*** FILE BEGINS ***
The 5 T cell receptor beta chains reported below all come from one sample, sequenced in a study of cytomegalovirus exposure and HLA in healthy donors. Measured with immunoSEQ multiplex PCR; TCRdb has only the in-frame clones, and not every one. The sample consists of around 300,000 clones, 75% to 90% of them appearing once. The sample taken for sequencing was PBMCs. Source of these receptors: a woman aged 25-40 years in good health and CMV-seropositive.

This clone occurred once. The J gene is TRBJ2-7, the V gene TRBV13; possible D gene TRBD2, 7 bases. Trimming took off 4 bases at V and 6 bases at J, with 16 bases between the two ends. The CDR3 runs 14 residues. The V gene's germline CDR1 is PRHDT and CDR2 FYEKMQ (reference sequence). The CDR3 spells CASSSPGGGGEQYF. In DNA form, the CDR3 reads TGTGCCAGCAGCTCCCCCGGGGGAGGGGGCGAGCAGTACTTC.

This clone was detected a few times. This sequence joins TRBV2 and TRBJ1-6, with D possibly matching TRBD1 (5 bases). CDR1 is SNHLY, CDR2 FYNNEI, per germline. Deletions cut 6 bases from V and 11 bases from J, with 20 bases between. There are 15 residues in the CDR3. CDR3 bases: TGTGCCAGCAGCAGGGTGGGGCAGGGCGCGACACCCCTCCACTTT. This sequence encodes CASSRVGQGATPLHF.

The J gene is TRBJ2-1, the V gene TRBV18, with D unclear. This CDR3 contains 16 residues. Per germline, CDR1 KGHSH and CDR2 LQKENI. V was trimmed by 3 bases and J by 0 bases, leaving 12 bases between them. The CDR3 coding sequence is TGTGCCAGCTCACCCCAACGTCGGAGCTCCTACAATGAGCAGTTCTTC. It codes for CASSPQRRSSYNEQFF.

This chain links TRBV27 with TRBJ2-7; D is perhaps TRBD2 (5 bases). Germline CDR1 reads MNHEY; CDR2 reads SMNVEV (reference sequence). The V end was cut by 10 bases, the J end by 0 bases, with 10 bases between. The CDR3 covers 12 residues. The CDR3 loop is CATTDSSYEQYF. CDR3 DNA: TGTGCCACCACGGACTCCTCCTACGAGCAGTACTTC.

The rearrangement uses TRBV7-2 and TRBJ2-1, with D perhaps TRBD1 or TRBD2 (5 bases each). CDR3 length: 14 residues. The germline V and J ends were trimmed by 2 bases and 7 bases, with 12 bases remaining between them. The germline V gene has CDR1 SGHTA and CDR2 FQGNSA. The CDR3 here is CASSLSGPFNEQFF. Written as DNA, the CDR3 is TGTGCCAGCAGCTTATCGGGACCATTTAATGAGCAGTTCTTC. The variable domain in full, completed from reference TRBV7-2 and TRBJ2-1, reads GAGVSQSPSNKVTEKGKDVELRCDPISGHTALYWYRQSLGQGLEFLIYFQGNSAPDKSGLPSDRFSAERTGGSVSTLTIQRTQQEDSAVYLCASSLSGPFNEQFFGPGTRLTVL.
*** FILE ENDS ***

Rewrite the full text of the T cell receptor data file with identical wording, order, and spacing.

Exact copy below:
The 5 T cell receptor beta chains reported below all come from one sample, sequenced in a study of cytomegalovirus exposure and HLA in healthy donors. Measured with immunoSEQ multiplex PCR; TCRdb has only the in-frame clones, and not every one. The sample consists of around 300,000 clones, 75% to 90% of them appearing once. The sample taken for sequencing was PBMCs. Source of these receptors: a woman aged 25-40 years in good health and CMV-seropositive.

This clone occurred once. The J gene is TRBJ2-7, the V gene TRBV13; possible D gene TRBD2, 7 bases. Trimming took off 4 bases at V and 6 bases at J, with 16 bases between the two ends. The CDR3 runs 14 residues. The V gene's germline CDR1 is PRHDT and CDR2 FYEKMQ (reference sequence). The CDR3 spells CASSSPGGGGEQYF. In DNA form, the CDR3 reads TGTGCCAGCAGCTCCCCCGGGGGAGGGGGCGAGCAGTACTTC.

This clone was detected a few times. This sequence joins TRBV2 and TRBJ1-6, with D possibly matching TRBD1 (5 bases). CDR1 is SNHLY, CDR2 FYNNEI, per germline. Deletions cut 6 bases from V and 11 bases from J, with 20 bases between. There are 15 residues in the CDR3. CDR3 bases: TGTGCCAGCAGCAGGGTGGGGCAGGGCGCGACACCCCTCCACTTT. This sequence encodes CASSRVGQGATPLHF.

The J gene is TRBJ2-1, the V gene TRBV18, with D unclear. This CDR3 contains 16 residues. Per germline, CDR1 KGHSH and CDR2 LQKENI. V was trimmed by 3 bases and J by 0 bases, leaving 12 bases between them. The CDR3 coding sequence is TGTGCCAGCTCACCCCAACGTCGGAGCTCCTACAATGAGCAGTTCTTC. It codes for CASSPQRRSSYNEQFF.

This chain links TRBV27 with TRBJ2-7; D is perhaps TRBD2 (5 bases). Germline CDR1 reads MNHEY; CDR2 reads SMNVEV (reference sequence). The V end was cut by 10 bases, the J end by 0 bases, with 10 bases between. The CDR3 covers 12 residues. The CDR3 loop is CATTDSSYEQYF. CDR3 DNA: TGTGCCACCACGGACTCCTCCTACGAGCAGTACTTC.

The rearrangement uses TRBV7-2 and TRBJ2-1, with D perhaps TRBD1 or TRBD2 (5 bases each). CDR3 length: 14 residues. The germline V and J ends were trimmed by 2 bases and 7 bases, with 12 bases remaining between them. The germline V gene has CDR1 SGHTA and CDR2 FQGNSA. The CDR3 here is CASSLSGPFNEQFF. Written as DNA, the CDR3 is TGTGCCAGCAGCTTATCGGGACCATTTAATGAGCAGTTCTTC. The variable domain in full, completed from reference TRBV7-2 and TRBJ2-1, reads GAGVSQSPSNKVTEKGKDVELRCDPISGHTALYWYRQSLGQGLEFLIYFQGNSAPDKSGLPSDRFSAERTGGSVSTLTIQRTQQEDSAVYLCASSLSGPFNEQFFGPGTRLTVL.